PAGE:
SAN FRANCISCO — If you ever leave the grocery store with a slight sense of bewilderment at what you've just bought, you are not alone.
Despite the utilitarian look of most grocers' shelves, careful science goes into deciding how to display the thousands of items each store carries and how to make them appeal to consumers.
Marketers tug shoppers toward items they did not intend to buy (thus the bewilderment) with package design, shelf placement, tie-ins and temporary price cuts.
"You can call it exploitation or you can call it savvy marketing," says Tod Marks, a senior editor at Consumer Reports who is known as Tightwad Tod on his blog at blogs.consumer reports.org/money/tightwad_tod.
Kit Yarrow, a consumer psychologist who teaches at Golden Gate University, said marketers have put more thought into grocery stores than any other type of store because they see an opportunity in the monotony of shopping for necessities.
"It is really a blind spot for most people once they get into the grocery store because it's a very habituated activity for them," Yarrow said. "It's also relatively boring so they don't want to put in as much thought as they put into a new handbag or a new suit.
"There's not much that happens by accident in there," Yarrow added.
For a bundle of 30 products that would cost an "impulsive" shopper $288 — including three packs of 30 diapers each for $36.63 — Marks and his team found a "savvy" shopper would pay just $166 at the same grocery store. In addition to guarding against marketing ploys, the savvy consumer tracked down coupons, used a store bonus card and chose the most economical sizes, including a pack of 100 diapers for $21.49.
What to watch for the next time you head out for groceries.
End of the aisle: Marketers pay grocers dearly to put their wares on the prominent shelves at the end of each aisle because products there can sell 30 percent more than those on other shelves, even when the item is cheaper elsewhere in the store, Marks said. Shoppers see so-called end-caps more easily and sometimes mistakenly assume they hold hidden deals or clearance items. "The best thing is not to buy on impulse," Marks said.
Eye level, eyes open: Grocers and marketers know shoppers look straight ahead or, at most, from side to side, as they shop. So products on shelves at eye level often cost more than their lower-shelf siblings (or even items slightly higher).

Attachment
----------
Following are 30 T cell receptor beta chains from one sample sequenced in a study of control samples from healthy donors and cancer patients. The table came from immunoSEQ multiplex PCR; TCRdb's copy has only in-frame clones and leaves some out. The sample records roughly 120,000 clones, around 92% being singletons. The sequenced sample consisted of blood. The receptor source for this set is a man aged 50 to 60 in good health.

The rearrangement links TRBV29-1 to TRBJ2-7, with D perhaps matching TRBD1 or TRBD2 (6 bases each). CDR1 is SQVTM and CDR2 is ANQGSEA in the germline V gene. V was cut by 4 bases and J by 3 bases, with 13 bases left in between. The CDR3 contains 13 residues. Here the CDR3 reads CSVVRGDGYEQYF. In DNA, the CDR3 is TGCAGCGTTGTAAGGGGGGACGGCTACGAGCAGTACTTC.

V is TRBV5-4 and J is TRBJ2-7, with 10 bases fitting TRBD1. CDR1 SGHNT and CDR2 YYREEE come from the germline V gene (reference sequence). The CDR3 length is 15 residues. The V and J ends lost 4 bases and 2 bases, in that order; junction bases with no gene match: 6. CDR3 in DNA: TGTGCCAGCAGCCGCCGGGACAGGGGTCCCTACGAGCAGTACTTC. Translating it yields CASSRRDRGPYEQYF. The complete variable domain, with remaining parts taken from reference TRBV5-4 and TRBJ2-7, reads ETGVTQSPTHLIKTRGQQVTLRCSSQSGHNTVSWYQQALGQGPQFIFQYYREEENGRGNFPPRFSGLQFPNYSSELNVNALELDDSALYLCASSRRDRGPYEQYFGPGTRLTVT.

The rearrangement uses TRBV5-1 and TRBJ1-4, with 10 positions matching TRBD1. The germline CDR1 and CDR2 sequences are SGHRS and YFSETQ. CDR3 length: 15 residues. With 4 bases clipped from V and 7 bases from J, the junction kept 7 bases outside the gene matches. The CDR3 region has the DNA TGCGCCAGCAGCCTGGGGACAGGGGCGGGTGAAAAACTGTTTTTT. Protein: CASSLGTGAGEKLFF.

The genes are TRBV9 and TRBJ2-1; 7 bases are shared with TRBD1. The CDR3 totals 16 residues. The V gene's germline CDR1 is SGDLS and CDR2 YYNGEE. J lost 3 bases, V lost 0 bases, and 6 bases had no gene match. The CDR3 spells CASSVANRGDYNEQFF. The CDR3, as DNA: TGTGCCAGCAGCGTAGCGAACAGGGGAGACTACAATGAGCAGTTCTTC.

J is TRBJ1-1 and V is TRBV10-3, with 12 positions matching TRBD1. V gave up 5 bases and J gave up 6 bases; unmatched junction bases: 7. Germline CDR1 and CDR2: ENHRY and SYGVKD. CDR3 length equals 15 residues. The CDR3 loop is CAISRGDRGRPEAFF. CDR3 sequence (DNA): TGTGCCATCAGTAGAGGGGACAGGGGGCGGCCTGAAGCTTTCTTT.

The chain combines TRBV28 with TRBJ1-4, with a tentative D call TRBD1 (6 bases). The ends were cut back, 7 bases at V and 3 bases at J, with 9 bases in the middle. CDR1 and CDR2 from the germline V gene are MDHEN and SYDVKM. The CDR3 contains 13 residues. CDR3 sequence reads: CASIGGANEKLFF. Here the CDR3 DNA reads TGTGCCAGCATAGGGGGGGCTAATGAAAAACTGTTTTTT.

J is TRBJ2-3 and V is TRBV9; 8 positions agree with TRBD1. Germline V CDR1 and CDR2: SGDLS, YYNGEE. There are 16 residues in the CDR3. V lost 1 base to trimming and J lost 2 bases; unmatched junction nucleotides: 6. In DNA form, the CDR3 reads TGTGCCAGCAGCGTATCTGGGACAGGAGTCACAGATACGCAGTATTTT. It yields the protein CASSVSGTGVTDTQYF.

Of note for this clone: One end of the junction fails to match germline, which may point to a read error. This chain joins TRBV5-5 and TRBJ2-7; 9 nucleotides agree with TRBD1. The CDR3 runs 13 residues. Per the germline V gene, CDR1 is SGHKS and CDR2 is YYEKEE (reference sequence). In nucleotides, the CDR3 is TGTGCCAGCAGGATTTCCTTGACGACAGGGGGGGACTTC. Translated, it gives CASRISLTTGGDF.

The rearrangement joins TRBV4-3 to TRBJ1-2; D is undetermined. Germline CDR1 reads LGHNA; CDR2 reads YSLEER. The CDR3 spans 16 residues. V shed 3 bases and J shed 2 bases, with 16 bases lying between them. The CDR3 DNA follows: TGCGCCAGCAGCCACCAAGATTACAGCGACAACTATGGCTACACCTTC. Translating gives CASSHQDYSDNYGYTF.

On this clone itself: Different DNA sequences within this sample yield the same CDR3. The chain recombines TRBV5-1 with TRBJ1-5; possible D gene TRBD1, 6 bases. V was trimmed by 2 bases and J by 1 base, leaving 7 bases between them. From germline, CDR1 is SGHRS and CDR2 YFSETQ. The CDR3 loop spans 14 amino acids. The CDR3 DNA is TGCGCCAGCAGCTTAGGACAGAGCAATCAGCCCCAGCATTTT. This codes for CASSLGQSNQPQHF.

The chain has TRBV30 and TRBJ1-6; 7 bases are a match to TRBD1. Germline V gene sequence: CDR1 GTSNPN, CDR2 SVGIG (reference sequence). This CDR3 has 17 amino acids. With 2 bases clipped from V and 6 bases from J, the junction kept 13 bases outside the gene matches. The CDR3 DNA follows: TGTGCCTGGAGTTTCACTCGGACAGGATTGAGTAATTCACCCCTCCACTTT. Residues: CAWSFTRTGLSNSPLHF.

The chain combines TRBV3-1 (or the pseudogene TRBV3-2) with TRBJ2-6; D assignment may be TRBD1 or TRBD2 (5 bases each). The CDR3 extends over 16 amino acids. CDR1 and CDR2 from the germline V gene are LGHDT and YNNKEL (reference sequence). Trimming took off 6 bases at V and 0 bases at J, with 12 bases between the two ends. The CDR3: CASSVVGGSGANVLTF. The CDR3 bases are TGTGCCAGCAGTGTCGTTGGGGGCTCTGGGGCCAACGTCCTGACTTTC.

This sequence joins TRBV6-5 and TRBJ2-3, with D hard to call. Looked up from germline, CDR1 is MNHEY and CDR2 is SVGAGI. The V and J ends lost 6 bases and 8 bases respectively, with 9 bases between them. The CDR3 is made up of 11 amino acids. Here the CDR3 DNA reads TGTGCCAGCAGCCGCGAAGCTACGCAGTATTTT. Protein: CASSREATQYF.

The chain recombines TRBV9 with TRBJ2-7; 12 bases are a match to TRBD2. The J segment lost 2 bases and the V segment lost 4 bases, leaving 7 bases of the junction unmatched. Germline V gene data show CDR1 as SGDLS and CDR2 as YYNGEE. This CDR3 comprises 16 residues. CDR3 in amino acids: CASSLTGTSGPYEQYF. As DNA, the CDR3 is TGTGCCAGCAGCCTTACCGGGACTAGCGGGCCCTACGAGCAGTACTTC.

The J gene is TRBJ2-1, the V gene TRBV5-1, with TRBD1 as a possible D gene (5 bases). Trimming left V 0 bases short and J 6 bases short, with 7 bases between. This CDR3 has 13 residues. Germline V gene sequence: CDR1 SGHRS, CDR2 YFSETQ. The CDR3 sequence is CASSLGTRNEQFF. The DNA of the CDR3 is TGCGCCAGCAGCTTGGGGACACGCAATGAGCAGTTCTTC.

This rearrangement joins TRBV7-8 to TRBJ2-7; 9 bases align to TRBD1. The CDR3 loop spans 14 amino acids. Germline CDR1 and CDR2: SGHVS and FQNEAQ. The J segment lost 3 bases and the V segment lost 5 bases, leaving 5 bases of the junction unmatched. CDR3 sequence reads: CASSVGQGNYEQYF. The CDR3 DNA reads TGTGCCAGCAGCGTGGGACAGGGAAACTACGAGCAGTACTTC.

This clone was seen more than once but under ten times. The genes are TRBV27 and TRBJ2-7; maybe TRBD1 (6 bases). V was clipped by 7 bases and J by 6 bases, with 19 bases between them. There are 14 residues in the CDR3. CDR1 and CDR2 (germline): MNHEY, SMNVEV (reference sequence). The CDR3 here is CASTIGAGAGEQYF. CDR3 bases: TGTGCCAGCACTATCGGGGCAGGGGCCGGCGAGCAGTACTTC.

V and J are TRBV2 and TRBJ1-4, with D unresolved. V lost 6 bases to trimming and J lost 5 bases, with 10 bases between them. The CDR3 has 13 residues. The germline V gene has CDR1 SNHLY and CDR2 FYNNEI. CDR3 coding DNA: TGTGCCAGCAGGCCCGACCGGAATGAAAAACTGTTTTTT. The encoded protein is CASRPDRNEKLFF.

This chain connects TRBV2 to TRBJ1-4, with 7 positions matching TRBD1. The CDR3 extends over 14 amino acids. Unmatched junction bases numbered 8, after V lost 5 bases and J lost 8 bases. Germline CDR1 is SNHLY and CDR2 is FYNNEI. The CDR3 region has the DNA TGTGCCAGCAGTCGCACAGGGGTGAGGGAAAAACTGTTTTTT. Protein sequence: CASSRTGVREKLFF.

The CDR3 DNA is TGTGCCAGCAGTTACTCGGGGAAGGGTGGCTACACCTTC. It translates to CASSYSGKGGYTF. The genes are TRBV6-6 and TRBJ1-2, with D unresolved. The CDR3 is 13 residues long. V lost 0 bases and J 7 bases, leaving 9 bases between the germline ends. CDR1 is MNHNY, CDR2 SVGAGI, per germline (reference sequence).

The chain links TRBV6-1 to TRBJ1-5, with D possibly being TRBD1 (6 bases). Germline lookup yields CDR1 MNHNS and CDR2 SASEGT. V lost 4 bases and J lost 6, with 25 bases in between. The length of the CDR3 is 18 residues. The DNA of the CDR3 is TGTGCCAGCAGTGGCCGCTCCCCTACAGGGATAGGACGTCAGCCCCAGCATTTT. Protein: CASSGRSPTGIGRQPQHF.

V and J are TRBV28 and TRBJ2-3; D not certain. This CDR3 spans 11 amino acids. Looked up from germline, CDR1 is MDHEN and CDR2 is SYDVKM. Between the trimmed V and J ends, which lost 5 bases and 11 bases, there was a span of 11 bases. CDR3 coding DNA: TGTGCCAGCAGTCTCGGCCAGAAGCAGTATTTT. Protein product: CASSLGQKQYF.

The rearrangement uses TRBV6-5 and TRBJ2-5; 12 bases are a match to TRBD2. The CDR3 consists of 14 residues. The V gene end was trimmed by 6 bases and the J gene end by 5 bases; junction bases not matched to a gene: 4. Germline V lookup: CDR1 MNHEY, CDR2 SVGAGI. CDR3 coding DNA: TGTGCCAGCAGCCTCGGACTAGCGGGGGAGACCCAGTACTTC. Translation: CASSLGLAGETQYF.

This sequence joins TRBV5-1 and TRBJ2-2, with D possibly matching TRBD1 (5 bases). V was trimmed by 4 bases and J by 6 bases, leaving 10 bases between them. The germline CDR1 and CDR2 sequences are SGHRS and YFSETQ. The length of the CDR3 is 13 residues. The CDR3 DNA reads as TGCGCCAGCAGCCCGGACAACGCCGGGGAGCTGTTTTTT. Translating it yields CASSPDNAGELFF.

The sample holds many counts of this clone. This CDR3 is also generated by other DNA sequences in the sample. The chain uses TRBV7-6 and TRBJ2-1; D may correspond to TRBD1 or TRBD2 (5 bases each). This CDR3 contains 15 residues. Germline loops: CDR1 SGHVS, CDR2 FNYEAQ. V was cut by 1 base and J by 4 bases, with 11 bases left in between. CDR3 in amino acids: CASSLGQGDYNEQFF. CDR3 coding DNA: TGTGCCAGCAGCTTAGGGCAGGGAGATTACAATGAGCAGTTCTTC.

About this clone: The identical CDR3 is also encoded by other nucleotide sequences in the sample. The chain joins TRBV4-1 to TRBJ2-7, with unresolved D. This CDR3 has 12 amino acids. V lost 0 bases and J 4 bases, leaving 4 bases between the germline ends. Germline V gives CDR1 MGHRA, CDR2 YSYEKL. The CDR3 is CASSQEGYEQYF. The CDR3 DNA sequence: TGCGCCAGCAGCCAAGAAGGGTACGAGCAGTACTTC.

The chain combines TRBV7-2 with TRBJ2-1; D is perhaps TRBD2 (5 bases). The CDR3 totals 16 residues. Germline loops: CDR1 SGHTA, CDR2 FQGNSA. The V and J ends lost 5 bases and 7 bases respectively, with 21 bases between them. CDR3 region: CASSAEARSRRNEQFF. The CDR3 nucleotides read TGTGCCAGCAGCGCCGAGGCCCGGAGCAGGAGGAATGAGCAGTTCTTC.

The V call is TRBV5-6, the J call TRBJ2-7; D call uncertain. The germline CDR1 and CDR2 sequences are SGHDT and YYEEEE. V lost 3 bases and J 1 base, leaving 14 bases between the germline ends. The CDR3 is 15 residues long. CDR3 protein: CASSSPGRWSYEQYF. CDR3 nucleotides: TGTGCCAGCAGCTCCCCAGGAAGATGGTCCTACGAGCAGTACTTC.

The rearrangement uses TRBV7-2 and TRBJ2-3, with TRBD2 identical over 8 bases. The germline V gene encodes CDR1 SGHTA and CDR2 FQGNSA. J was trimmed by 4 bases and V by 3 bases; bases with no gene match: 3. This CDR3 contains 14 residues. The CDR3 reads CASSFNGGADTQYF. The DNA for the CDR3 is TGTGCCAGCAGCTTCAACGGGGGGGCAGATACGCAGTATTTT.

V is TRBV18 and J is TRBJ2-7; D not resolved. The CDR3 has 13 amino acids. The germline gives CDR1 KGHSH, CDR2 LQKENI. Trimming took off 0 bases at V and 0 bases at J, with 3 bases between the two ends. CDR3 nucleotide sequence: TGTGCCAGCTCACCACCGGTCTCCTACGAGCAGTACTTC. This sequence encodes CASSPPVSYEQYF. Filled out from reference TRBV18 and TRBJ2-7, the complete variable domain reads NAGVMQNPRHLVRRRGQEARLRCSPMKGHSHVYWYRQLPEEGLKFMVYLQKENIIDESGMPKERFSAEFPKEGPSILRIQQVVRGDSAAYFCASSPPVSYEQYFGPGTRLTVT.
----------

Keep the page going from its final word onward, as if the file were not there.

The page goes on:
More can be less: Marks' team found that one in four times a smaller version of a product was cheaper per ounce or pound or serving or other "unit." So check the unit price instead of assuming that bigger means cheaper.
DIY carrot sticks: Cut-up fruits, vegetables and cheese cater to shoppers who want to pry open a plastic bag instead of hunching over a cutting board, but that convenience can be pricey. "You have to really ask yourself, 'Is it worth it?' " Marks said. Consumer Reports found that 6 ounces of preshredded carrots selling for $1.50 cost five times more than a comparable handful of whole carrots.
Don't pick their number: Be wary of suggestions from marketers, especially the buy-five-for-$5 type. You usually don't have to buy all five to get the promotional price, but people often do, either because they think they have to or because they feel like they'll save more.
That one last thing: The items in the display by the cash register are always marked up, whether they're toothbrushes, bandages, candy or toys. Avoid them.
Remember the tried and true: Marks also suggests buying store brands, which can be even more economical than shopping at warehouse clubs; Consumer Reports' 30-item bundle cost $154 when it included as many store brands as possible and $156 at a warehouse club.
He concludes with a recommendation that can save time as well as money:
"I hate to say it because it sounds idiotic, but make a list and stick to it."